They worked long, hard hours and, in the end, things didn’t go the way they wanted them to. However, Raymond Glaser and Kenneth Lollar still want to reminisce about the old days with fellow employees who worked at the old Dickey Clay Co.

They worked long, hard hours and, in the end, things didn’t go the way they wanted them to. However, Raymond Glaser and Kenneth Lollar still want to reminisce about the old days with fellow employees who worked at the old Dickey Clay Co.

The event is set at 1:30 p.m. Dec. 5 at Chicken Annie’s Annex.

Founded as the Pittsburg Paving Brick Company in 1899, the business later became known as the Pittsburg Sewer and Conduit Pipe Company, was sold to Walter S. Dickey around 1910 and today is known as Mission Clay. Though the name has undergone several changes, the business, based on high quality Pittsburg clay, has remained on East Fourth Street.

Glaser started work there in 1955, and Lollar followed a few months later in 1956.

“We did common labor,” Glaser said. “The wages were $2.92 per hour for that. There was some contract work where you could make more money, but it was a lot more work.”

“A top electrician or machinist’s wages were $3.88 an hour,” Lollar added.

That doesn’t sound like much, but they got by.

“Back then, we didn’t think we had to have two television sets and four cars,” Glaser said. “I feel sorry for young people trying to start out today. I don’t think people know how to handle being poor today.”

The end for Glaser and Lollar at Dickey Clay, and for many others as well, came when the employees went out on strike.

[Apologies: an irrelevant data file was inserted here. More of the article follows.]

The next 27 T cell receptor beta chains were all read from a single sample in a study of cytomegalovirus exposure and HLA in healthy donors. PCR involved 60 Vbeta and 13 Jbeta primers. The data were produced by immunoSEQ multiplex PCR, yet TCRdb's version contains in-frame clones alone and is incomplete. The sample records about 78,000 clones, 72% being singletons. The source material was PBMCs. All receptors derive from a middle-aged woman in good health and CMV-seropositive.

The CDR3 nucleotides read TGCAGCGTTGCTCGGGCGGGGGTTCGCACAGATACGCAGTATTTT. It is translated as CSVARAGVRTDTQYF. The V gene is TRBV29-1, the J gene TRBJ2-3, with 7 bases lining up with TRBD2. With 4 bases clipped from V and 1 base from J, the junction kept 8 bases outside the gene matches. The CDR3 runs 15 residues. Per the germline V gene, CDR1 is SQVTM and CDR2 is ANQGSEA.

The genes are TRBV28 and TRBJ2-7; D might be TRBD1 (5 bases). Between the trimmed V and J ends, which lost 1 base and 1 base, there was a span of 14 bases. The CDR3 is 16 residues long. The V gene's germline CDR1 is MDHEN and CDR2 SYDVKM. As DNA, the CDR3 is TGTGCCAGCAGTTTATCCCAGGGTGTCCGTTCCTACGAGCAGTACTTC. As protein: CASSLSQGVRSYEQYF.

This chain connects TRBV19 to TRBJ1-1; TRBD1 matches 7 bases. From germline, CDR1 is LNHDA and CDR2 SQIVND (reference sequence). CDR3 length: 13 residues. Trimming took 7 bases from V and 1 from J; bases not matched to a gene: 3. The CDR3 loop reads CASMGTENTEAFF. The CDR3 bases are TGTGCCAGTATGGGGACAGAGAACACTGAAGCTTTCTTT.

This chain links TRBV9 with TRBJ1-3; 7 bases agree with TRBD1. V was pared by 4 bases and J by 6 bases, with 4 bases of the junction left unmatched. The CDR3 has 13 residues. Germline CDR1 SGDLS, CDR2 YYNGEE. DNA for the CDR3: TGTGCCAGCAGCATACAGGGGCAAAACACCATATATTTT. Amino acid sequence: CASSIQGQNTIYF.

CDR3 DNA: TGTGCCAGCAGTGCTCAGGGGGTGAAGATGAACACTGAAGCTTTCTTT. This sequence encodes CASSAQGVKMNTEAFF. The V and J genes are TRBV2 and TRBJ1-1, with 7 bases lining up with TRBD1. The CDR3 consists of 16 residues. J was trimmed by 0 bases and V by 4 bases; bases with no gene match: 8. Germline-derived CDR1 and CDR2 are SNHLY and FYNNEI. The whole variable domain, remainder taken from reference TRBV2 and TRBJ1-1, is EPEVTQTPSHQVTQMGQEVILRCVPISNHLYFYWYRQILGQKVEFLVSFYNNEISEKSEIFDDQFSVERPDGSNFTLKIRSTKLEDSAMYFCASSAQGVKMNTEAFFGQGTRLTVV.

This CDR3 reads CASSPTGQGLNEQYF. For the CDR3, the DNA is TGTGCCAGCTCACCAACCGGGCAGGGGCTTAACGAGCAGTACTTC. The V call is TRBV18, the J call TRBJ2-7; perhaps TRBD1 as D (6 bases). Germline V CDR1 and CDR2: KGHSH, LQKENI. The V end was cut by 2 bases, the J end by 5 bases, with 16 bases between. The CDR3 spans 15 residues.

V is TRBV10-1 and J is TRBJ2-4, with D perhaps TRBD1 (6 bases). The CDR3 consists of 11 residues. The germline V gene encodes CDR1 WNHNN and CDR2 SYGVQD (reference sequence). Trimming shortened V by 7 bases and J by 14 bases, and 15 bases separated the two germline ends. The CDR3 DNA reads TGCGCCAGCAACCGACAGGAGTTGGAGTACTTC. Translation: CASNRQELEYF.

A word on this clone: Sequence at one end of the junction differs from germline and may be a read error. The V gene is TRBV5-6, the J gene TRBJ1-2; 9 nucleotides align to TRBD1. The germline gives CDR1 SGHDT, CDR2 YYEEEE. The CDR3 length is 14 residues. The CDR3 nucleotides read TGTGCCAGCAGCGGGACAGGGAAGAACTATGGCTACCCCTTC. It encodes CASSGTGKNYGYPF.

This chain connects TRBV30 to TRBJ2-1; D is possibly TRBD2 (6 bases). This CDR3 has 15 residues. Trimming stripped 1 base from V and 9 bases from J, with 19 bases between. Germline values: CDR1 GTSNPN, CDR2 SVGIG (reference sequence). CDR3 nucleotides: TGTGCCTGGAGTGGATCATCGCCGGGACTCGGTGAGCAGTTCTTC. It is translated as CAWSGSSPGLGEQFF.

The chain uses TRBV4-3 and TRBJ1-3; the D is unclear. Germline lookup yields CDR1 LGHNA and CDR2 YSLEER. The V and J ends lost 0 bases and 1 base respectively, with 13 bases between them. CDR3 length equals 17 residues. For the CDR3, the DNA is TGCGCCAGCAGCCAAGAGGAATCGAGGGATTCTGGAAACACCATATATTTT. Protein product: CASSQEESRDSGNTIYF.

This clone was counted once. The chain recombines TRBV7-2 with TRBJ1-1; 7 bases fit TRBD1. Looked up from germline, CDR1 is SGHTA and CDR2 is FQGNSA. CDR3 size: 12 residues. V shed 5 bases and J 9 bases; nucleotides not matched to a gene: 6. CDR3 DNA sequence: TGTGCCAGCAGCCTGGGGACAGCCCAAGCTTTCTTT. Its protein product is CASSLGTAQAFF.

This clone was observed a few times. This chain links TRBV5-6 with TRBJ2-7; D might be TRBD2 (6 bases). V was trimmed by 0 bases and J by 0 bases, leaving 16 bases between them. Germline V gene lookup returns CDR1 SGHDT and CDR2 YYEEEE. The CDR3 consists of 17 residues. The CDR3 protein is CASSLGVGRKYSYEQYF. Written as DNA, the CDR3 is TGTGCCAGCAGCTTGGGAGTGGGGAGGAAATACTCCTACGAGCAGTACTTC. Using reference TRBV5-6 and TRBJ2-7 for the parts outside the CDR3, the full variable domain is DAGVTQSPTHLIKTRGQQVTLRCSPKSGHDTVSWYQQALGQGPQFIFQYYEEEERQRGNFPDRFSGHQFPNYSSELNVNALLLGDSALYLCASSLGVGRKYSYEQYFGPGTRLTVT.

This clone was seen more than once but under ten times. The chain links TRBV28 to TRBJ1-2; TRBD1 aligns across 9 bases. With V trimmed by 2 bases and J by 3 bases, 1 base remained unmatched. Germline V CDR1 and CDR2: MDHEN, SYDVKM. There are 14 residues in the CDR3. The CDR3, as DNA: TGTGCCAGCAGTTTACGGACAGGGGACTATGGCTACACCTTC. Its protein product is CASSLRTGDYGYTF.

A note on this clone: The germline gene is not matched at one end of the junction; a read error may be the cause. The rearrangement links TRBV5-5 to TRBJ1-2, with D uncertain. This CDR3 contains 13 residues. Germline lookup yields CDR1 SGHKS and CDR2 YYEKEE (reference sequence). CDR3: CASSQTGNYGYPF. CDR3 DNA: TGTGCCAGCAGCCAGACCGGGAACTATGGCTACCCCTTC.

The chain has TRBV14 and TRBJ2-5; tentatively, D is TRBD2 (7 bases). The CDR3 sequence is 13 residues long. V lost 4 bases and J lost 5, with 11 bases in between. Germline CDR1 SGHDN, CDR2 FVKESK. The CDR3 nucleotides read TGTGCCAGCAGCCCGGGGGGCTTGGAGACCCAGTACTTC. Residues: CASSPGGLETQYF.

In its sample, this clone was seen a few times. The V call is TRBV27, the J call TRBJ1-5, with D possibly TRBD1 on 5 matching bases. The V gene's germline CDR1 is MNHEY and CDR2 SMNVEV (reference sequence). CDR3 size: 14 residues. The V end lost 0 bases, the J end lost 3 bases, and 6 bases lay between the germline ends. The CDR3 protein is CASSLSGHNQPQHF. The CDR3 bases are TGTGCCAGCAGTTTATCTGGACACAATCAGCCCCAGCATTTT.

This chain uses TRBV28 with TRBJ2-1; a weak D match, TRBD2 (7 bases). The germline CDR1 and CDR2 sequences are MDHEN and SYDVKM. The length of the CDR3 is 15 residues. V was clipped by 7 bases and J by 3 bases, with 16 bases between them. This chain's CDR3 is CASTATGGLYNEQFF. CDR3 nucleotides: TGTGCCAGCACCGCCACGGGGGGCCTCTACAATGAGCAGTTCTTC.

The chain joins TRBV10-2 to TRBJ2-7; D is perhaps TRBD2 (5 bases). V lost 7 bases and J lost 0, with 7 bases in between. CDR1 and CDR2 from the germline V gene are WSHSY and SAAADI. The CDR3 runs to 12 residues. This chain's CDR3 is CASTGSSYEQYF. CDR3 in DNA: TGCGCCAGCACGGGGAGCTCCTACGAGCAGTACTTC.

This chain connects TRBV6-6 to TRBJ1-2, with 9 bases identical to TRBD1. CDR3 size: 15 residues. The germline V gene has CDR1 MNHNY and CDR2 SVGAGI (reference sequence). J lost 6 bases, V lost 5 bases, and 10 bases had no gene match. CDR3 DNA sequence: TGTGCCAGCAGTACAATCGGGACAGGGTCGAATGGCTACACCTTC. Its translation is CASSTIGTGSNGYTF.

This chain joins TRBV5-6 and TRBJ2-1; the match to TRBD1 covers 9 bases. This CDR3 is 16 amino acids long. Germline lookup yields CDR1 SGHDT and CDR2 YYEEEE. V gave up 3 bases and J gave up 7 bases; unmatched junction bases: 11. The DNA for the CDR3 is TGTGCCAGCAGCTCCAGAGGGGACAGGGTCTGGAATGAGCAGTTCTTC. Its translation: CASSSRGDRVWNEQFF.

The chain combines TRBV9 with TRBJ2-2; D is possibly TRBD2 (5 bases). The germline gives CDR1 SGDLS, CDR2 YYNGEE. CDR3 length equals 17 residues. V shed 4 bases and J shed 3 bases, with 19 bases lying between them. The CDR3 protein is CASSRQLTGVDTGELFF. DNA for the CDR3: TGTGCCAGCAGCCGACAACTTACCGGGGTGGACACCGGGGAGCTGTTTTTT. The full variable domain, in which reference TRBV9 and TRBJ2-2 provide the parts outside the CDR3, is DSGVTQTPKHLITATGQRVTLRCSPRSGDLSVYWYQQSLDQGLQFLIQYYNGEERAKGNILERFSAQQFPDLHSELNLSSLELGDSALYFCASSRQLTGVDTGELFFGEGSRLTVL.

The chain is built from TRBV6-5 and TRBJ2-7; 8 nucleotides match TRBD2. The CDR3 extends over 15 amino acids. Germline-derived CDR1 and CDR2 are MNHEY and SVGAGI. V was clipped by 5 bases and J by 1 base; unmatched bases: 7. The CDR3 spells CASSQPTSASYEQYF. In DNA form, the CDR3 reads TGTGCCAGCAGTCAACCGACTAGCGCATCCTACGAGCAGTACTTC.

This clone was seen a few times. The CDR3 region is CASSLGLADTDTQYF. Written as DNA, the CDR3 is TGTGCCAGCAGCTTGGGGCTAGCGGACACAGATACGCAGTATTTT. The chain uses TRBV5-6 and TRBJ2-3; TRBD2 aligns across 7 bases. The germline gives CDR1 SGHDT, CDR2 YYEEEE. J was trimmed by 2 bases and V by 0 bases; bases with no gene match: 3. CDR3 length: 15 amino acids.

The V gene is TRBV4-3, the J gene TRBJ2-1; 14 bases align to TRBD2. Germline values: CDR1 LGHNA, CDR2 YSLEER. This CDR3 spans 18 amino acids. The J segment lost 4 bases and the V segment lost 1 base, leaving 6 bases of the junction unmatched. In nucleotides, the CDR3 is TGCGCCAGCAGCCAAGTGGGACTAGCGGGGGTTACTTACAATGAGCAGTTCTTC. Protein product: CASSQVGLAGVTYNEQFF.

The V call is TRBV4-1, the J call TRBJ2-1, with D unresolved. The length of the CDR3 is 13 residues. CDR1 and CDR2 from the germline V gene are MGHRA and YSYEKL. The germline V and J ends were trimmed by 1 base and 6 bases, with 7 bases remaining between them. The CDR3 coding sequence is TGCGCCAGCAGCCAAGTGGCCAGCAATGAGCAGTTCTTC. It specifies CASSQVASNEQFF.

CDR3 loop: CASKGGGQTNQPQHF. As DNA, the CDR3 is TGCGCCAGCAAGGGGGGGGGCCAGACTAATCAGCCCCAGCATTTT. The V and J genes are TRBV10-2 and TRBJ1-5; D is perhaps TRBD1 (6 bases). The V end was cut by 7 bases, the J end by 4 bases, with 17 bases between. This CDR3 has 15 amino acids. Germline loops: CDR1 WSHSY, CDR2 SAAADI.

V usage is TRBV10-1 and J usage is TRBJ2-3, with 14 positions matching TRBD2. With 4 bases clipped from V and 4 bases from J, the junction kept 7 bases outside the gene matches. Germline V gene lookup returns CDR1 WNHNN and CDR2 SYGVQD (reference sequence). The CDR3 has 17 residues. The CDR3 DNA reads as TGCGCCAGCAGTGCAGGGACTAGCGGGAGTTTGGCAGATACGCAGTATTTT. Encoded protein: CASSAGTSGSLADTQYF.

“The strike was in 1975, and we lost it,” Glaser said. “After that, we all scattered.”

After the strike, Lollar worked 20 years as a heavy machine operator at List and Clark.

“I went out as a pipefitter to the Kansas Ammunition Plant at Parsons,” Glaser said.

Lately, the two had started thinking about getting up a reunion, and started by getting a roster listing 238 employees.

“We passed the list around to some people and asked them to check off everybody who they knew had gone off to the big reward,” Glaser said. “We came up with a list of 97 people who might still be alive, but not guaranteed. Our part is to get together with those that are still alive.”

Anyone needing additional information can contact Glaser at 231-7349 or Lollar at 231-2305. However, reservations are not required to attend the reunion.

“People can just come on out, eat chicken and visit,” Glaser said. “They can bring their wife or their girlfriend, but they probably shouldn’t bring both.”